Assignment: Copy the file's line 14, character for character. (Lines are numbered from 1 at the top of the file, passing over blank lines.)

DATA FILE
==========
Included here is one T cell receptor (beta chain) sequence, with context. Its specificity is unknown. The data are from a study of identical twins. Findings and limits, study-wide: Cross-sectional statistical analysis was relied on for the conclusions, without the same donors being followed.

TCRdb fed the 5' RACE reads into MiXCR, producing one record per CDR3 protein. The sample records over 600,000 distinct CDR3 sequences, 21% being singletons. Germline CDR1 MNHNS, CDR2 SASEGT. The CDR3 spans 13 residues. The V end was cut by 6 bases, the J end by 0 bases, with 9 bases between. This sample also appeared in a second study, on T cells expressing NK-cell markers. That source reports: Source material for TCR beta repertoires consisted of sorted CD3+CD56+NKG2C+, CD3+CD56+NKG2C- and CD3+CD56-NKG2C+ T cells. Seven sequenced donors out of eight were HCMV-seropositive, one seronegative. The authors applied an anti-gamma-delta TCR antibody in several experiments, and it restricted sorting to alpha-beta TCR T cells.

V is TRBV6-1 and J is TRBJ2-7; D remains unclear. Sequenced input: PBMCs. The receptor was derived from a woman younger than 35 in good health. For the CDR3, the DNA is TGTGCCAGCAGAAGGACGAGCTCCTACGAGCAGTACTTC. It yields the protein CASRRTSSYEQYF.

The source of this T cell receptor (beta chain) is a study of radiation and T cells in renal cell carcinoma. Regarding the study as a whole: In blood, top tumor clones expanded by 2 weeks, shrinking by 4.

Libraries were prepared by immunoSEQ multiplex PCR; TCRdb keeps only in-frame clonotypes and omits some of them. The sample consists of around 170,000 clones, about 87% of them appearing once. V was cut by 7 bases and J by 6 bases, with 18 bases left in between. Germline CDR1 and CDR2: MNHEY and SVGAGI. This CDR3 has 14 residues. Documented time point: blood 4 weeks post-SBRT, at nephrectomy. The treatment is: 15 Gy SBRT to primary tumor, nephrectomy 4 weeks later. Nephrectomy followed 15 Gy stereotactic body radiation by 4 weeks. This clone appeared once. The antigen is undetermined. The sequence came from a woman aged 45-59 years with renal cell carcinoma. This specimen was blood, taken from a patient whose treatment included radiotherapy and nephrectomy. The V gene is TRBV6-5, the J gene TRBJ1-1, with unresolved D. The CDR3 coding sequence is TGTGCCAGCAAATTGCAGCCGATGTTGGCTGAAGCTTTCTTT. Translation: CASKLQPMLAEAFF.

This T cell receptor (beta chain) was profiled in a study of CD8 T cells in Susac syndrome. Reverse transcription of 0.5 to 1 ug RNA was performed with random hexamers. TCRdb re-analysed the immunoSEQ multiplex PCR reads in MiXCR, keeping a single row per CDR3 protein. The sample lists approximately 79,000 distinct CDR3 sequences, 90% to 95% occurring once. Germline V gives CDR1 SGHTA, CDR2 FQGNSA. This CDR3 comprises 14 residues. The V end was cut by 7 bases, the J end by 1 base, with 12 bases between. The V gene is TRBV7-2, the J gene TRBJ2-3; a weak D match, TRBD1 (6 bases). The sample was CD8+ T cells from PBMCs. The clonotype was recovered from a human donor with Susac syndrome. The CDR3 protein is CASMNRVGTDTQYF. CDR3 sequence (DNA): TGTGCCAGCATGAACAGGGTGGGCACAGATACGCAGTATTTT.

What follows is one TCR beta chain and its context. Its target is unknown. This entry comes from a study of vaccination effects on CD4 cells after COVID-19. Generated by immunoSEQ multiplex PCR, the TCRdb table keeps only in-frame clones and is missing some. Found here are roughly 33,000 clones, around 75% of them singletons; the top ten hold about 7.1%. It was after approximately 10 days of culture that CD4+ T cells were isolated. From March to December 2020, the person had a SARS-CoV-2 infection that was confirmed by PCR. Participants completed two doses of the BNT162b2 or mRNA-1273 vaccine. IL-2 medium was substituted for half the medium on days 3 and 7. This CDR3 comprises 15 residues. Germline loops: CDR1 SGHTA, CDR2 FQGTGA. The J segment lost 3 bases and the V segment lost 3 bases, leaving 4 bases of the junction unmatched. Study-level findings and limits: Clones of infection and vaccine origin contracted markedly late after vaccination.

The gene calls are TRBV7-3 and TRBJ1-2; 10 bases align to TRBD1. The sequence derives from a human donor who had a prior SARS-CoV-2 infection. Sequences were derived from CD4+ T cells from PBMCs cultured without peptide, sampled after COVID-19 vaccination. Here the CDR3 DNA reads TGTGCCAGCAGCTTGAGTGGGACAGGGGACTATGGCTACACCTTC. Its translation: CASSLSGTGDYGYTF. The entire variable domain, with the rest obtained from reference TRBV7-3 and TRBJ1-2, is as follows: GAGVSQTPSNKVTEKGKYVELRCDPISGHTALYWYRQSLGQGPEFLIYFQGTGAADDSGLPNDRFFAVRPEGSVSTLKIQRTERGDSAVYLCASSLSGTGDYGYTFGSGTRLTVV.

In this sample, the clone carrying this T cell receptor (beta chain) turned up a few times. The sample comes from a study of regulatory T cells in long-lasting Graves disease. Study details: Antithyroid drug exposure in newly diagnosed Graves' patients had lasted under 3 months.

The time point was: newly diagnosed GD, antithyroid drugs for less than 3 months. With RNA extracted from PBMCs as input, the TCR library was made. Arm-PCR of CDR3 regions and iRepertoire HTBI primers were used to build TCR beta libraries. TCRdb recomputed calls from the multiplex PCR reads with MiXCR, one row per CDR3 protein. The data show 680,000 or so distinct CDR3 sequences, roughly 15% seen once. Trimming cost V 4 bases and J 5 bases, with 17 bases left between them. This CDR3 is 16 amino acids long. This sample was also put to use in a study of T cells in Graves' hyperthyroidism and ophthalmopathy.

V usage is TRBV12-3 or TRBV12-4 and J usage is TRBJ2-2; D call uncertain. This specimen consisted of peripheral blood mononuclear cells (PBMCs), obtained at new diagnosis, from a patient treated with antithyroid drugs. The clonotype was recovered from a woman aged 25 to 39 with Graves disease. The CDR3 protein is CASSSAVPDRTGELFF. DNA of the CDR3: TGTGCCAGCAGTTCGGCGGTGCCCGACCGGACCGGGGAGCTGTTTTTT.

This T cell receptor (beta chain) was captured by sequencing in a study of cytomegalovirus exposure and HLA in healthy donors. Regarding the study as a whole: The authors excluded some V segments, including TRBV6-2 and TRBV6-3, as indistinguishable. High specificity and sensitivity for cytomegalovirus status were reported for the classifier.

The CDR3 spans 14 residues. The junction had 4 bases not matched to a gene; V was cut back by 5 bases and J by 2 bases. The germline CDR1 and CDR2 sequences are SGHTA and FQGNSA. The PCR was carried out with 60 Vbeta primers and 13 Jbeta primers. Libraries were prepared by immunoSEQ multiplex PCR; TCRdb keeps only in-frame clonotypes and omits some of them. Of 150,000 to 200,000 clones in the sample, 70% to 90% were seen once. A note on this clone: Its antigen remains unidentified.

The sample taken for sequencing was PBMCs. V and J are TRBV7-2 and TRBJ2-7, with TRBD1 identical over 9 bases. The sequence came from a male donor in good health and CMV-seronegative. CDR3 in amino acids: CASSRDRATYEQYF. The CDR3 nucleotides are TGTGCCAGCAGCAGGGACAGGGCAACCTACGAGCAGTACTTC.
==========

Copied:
The sample taken for sequencing was PBMCs. V and J are TRBV7-2 and TRBJ2-7, with TRBD1 identical over 9 bases. The sequence came from a male donor in good health and CMV-seronegative. CDR3 in amino acids: CASSRDRATYEQYF. The CDR3 nucleotides are TGTGCCAGCAGCAGGGACAGGGCAACCTACGAGCAGTACTTC.